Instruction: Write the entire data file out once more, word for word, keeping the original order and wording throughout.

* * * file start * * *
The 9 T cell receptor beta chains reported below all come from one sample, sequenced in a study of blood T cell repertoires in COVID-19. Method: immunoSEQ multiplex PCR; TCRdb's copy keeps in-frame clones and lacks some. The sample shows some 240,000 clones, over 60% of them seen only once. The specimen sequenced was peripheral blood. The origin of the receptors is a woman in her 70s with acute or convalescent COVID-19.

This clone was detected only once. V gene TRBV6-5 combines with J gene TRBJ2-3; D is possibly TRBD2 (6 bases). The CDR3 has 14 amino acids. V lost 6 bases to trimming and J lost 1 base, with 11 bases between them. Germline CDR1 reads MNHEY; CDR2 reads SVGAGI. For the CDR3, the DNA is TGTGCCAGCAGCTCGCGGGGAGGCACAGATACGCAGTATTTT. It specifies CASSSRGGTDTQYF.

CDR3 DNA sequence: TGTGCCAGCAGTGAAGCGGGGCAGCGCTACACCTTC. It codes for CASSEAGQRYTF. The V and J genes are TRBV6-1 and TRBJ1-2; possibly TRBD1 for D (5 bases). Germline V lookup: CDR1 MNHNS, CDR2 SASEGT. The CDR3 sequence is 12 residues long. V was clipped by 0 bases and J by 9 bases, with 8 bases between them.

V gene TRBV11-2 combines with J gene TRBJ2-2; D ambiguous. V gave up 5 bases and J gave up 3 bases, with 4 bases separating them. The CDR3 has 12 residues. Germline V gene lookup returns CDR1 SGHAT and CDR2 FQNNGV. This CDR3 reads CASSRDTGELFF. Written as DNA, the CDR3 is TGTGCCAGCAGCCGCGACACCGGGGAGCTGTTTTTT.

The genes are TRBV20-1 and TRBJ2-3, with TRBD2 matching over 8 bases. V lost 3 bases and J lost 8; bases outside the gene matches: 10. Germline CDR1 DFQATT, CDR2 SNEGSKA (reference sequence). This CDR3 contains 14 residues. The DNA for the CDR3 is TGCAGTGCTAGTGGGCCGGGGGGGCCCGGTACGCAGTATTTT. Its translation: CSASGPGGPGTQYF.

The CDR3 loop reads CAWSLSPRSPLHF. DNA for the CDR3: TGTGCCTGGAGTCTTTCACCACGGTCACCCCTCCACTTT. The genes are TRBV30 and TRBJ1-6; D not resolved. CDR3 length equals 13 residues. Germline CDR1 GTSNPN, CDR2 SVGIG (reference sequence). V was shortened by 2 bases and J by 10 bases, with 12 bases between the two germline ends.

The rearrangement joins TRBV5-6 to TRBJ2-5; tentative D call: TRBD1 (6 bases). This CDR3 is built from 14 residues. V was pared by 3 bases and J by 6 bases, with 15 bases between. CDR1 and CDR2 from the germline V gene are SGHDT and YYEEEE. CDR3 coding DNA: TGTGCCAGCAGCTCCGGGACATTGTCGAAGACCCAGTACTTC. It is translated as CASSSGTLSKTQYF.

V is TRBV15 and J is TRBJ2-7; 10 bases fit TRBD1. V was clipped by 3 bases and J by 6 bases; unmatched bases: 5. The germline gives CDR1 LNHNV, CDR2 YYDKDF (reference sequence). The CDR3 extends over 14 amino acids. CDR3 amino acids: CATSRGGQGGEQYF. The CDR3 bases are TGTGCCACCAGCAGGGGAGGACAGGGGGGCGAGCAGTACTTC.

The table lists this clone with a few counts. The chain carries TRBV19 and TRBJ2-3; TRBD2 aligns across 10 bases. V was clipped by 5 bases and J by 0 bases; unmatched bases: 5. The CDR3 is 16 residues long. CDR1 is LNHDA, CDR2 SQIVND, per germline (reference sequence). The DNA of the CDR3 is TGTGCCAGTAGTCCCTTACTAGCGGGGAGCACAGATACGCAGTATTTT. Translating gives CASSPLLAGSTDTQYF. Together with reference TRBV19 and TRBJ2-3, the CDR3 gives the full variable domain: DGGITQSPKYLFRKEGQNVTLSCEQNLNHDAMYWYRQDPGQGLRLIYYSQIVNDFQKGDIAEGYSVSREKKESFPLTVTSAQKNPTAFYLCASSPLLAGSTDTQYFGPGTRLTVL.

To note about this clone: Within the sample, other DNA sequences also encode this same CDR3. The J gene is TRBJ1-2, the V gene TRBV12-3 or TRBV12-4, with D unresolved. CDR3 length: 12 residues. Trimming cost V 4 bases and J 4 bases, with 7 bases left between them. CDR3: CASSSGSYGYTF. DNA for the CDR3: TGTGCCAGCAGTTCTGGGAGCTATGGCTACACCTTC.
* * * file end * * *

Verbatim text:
The 9 T cell receptor beta chains reported below all come from one sample, sequenced in a study of blood T cell repertoires in COVID-19. Method: immunoSEQ multiplex PCR; TCRdb's copy keeps in-frame clones and lacks some. The sample shows some 240,000 clones, over 60% of them seen only once. The specimen sequenced was peripheral blood. The origin of the receptors is a woman in her 70s with acute or convalescent COVID-19.

This clone was detected only once. V gene TRBV6-5 combines with J gene TRBJ2-3; D is possibly TRBD2 (6 bases). The CDR3 has 14 amino acids. V lost 6 bases to trimming and J lost 1 base, with 11 bases between them. Germline CDR1 reads MNHEY; CDR2 reads SVGAGI. For the CDR3, the DNA is TGTGCCAGCAGCTCGCGGGGAGGCACAGATACGCAGTATTTT. It specifies CASSSRGGTDTQYF.

CDR3 DNA sequence: TGTGCCAGCAGTGAAGCGGGGCAGCGCTACACCTTC. It codes for CASSEAGQRYTF. The V and J genes are TRBV6-1 and TRBJ1-2; possibly TRBD1 for D (5 bases). Germline V lookup: CDR1 MNHNS, CDR2 SASEGT. The CDR3 sequence is 12 residues long. V was clipped by 0 bases and J by 9 bases, with 8 bases between them.

V gene TRBV11-2 combines with J gene TRBJ2-2; D ambiguous. V gave up 5 bases and J gave up 3 bases, with 4 bases separating them. The CDR3 has 12 residues. Germline V gene lookup returns CDR1 SGHAT and CDR2 FQNNGV. This CDR3 reads CASSRDTGELFF. Written as DNA, the CDR3 is TGTGCCAGCAGCCGCGACACCGGGGAGCTGTTTTTT.

The genes are TRBV20-1 and TRBJ2-3, with TRBD2 matching over 8 bases. V lost 3 bases and J lost 8; bases outside the gene matches: 10. Germline CDR1 DFQATT, CDR2 SNEGSKA (reference sequence). This CDR3 contains 14 residues. The DNA for the CDR3 is TGCAGTGCTAGTGGGCCGGGGGGGCCCGGTACGCAGTATTTT. Its translation: CSASGPGGPGTQYF.

The CDR3 loop reads CAWSLSPRSPLHF. DNA for the CDR3: TGTGCCTGGAGTCTTTCACCACGGTCACCCCTCCACTTT. The genes are TRBV30 and TRBJ1-6; D not resolved. CDR3 length equals 13 residues. Germline CDR1 GTSNPN, CDR2 SVGIG (reference sequence). V was shortened by 2 bases and J by 10 bases, with 12 bases between the two germline ends.

The rearrangement joins TRBV5-6 to TRBJ2-5; tentative D call: TRBD1 (6 bases). This CDR3 is built from 14 residues. V was pared by 3 bases and J by 6 bases, with 15 bases between. CDR1 and CDR2 from the germline V gene are SGHDT and YYEEEE. CDR3 coding DNA: TGTGCCAGCAGCTCCGGGACATTGTCGAAGACCCAGTACTTC. It is translated as CASSSGTLSKTQYF.

V is TRBV15 and J is TRBJ2-7; 10 bases fit TRBD1. V was clipped by 3 bases and J by 6 bases; unmatched bases: 5. The germline gives CDR1 LNHNV, CDR2 YYDKDF (reference sequence). The CDR3 extends over 14 amino acids. CDR3 amino acids: CATSRGGQGGEQYF. The CDR3 bases are TGTGCCACCAGCAGGGGAGGACAGGGGGGCGAGCAGTACTTC.

The table lists this clone with a few counts. The chain carries TRBV19 and TRBJ2-3; TRBD2 aligns across 10 bases. V was clipped by 5 bases and J by 0 bases; unmatched bases: 5. The CDR3 is 16 residues long. CDR1 is LNHDA, CDR2 SQIVND, per germline (reference sequence). The DNA of the CDR3 is TGTGCCAGTAGTCCCTTACTAGCGGGGAGCACAGATACGCAGTATTTT. Translating gives CASSPLLAGSTDTQYF. Together with reference TRBV19 and TRBJ2-3, the CDR3 gives the full variable domain: DGGITQSPKYLFRKEGQNVTLSCEQNLNHDAMYWYRQDPGQGLRLIYYSQIVNDFQKGDIAEGYSVSREKKESFPLTVTSAQKNPTAFYLCASSPLLAGSTDTQYFGPGTRLTVL.

To note about this clone: Within the sample, other DNA sequences also encode this same CDR3. The J gene is TRBJ1-2, the V gene TRBV12-3 or TRBV12-4, with D unresolved. CDR3 length: 12 residues. Trimming cost V 4 bases and J 4 bases, with 7 bases left between them. CDR3: CASSSGSYGYTF. DNA for the CDR3: TGTGCCAGCAGTTCTGGGAGCTATGGCTACACCTTC.